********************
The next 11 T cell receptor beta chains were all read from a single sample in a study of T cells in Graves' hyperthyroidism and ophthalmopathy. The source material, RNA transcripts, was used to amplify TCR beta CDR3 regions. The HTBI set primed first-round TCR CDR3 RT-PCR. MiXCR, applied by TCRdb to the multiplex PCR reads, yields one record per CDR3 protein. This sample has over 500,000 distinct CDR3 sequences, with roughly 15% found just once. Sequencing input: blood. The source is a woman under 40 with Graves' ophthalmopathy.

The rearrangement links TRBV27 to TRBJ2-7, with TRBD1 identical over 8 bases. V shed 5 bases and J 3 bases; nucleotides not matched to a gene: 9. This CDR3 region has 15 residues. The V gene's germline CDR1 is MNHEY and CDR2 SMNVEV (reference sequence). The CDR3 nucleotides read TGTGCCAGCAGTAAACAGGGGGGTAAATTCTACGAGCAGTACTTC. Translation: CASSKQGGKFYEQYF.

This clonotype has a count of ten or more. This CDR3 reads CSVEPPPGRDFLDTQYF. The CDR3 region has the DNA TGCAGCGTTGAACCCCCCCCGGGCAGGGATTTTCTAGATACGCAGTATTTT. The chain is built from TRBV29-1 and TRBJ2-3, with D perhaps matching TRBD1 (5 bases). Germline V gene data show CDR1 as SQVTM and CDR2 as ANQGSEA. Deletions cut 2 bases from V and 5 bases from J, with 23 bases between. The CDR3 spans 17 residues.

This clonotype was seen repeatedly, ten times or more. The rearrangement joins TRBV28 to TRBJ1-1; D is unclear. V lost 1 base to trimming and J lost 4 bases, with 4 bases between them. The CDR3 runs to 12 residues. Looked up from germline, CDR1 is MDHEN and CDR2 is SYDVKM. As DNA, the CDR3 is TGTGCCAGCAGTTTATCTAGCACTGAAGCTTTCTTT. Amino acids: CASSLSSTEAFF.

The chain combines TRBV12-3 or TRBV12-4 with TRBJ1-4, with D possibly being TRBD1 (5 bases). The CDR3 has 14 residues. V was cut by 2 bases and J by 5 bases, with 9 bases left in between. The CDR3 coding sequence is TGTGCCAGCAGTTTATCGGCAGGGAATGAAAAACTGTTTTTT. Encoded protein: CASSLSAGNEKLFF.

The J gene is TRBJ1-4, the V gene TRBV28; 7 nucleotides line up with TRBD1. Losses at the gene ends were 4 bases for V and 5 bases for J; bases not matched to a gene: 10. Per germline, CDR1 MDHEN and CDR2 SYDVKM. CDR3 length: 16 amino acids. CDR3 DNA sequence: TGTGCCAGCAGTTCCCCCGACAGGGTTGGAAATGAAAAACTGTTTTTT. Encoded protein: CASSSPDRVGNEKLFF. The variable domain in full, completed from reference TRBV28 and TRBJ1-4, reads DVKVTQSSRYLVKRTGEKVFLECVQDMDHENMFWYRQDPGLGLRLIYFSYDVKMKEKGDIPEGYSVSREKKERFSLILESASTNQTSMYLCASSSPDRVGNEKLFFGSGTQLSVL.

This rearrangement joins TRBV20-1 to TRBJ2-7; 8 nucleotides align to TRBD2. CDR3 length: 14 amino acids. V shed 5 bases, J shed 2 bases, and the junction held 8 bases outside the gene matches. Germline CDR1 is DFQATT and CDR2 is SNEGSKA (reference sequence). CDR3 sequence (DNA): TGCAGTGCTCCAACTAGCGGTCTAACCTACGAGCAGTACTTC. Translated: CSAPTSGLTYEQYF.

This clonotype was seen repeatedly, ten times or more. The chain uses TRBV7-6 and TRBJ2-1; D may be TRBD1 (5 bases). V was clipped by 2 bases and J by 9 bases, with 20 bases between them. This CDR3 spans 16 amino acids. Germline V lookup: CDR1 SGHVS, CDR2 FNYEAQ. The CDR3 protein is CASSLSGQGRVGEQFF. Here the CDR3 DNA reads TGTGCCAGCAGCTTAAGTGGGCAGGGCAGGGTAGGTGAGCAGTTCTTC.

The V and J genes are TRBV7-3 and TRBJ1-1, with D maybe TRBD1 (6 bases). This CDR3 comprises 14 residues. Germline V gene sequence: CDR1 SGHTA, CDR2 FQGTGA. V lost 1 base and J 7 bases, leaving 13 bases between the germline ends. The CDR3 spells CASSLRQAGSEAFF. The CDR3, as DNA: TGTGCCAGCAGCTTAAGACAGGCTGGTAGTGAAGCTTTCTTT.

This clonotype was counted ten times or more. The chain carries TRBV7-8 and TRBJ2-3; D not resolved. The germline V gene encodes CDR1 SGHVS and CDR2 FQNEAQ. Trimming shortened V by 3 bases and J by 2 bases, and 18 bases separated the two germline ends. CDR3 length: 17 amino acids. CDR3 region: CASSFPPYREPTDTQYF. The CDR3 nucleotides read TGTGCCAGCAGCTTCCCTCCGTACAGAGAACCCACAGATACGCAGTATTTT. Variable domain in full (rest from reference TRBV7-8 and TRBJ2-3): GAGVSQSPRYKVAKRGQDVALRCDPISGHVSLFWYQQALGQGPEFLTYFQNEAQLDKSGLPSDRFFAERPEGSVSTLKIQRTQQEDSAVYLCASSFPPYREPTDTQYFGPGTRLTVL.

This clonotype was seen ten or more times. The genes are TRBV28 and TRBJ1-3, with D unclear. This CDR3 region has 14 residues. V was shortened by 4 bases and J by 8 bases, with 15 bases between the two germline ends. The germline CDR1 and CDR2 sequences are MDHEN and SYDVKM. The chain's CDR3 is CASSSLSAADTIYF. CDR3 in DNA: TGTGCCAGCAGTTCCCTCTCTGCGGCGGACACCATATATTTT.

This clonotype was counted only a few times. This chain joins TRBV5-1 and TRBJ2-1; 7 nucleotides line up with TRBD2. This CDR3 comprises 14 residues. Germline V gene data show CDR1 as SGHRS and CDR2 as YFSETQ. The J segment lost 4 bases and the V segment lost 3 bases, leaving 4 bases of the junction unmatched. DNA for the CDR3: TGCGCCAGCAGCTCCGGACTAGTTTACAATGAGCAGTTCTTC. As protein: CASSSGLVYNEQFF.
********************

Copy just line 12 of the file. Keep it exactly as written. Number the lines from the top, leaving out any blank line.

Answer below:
This clonotype was counted only a few times. This chain joins TRBV5-1 and TRBJ2-1; 7 nucleotides line up with TRBD2. This CDR3 comprises 14 residues. Germline V gene data show CDR1 as SGHRS and CDR2 as YFSETQ. The J segment lost 4 bases and the V segment lost 3 bases, leaving 4 bases of the junction unmatched. DNA for the CDR3: TGCGCCAGCAGCTCCGGACTAGTTTACAATGAGCAGTTCTTC. As protein: CASSSGLVYNEQFF.